Sayaka Murata’s characters start out as conventional people living ordinary lives like you and me. And then there appears a line, a turn of phrase, a fracture somewhere along the way, like a sudden curve on a mountain road that you on the driver’s seat didn’t anticipate, which sets you off on a freefall that often outlives the length of the book you’re reading.
Convenience Store Woman, Murata’s tenth novel (translated to English by Ginny Tapley Takemori) and considered a contemporary classic in Japan, is no different. It’s with this slim novel that my journey with Murata began, and I have read her subsequent works – the mind-bending Earthlings and most recently translated story collection called Life Ceremony – but the earliest impression, when powerful, is the one that remains indelible.
“The time before I was reborn as a convenience store worker is somewhat unclear in my memory,” Murata’s first-person narrator says to us early in the novel. “I was born into a normal family and lovingly brought up in a normal suburban residential area. But everyone thought I was a rather strange child.”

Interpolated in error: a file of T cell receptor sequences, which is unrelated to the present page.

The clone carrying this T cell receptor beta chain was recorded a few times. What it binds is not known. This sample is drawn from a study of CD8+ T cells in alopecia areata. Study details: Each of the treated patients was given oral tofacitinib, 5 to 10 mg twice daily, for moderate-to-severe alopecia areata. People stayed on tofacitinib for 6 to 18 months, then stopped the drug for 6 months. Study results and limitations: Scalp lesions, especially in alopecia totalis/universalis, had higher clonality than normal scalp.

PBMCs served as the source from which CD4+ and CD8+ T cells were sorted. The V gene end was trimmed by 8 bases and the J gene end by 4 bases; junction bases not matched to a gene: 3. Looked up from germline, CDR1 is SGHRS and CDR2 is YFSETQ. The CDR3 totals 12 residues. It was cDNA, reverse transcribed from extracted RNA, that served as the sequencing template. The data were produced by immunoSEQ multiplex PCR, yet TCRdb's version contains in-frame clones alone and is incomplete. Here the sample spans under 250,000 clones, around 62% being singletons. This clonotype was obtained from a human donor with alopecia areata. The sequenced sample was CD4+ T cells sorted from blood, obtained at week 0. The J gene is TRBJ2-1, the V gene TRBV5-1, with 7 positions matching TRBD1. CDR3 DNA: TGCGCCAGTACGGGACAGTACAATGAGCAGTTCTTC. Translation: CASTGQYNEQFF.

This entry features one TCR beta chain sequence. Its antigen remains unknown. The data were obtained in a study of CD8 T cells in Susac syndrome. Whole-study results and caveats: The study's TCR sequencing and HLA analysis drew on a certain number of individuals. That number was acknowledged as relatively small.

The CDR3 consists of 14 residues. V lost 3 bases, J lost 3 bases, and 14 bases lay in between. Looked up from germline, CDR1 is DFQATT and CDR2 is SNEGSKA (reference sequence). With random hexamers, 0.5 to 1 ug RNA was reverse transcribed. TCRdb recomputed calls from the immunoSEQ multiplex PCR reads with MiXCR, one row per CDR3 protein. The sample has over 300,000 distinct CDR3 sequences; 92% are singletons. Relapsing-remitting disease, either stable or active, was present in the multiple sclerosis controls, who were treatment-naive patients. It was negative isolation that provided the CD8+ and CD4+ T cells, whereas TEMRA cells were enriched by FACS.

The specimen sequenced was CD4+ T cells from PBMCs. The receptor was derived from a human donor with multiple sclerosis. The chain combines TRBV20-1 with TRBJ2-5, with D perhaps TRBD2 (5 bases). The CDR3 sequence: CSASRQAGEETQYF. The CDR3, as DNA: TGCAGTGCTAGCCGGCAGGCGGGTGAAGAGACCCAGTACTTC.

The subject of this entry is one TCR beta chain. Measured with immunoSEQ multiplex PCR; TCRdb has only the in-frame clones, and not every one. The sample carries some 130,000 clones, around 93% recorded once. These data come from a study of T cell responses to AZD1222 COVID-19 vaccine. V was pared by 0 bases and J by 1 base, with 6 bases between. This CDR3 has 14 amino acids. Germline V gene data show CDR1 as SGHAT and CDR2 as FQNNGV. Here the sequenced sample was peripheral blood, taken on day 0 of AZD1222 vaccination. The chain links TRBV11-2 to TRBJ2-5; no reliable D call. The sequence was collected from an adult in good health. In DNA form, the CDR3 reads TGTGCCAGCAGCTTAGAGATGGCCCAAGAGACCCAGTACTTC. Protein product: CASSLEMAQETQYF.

Rebirths, reincarnations, resets – this is one of the most notably startling features in her work. Murata is an expert at offering her players, those she creates with both unmatched tenderness and clarity, a second chance at life each time she sits down to write.
As the title suggests, the inside of the Hiiromachi Station Smile Mart, a convenience store – “a world of sound” ... “From the tinkle of the door chime to the voices of TV celebrities”, “the beeps of the bar code scanner, the rustle of customers picking up items and placing them in baskets”, “a faint clink of coins” – where Keiko, the narrator, has worked for eighteen long years to make a living is integral to the book. Keiko’s unreliability is at once twisted and comical, whether it’s wanting to cook and eat the dead bird she picks up as a child at the park or when she’s looking at a cake knife as an adult and wondering if it can be useful in shutting up her sister’s bawling baby.
It's as much a character study of a misfit as it is a commentary on modern work culture. Imagine being stuck inside a vending machine in a 24 SEVEN, and then actually finding it less claustrophobic than the world you’ve left behind outside. There’s a plot here somewhere too, involving a listless young man who starts living with Keiko and treats her dismally. But don’t go into this for the plot. Go in for the tranquilising strangeness.
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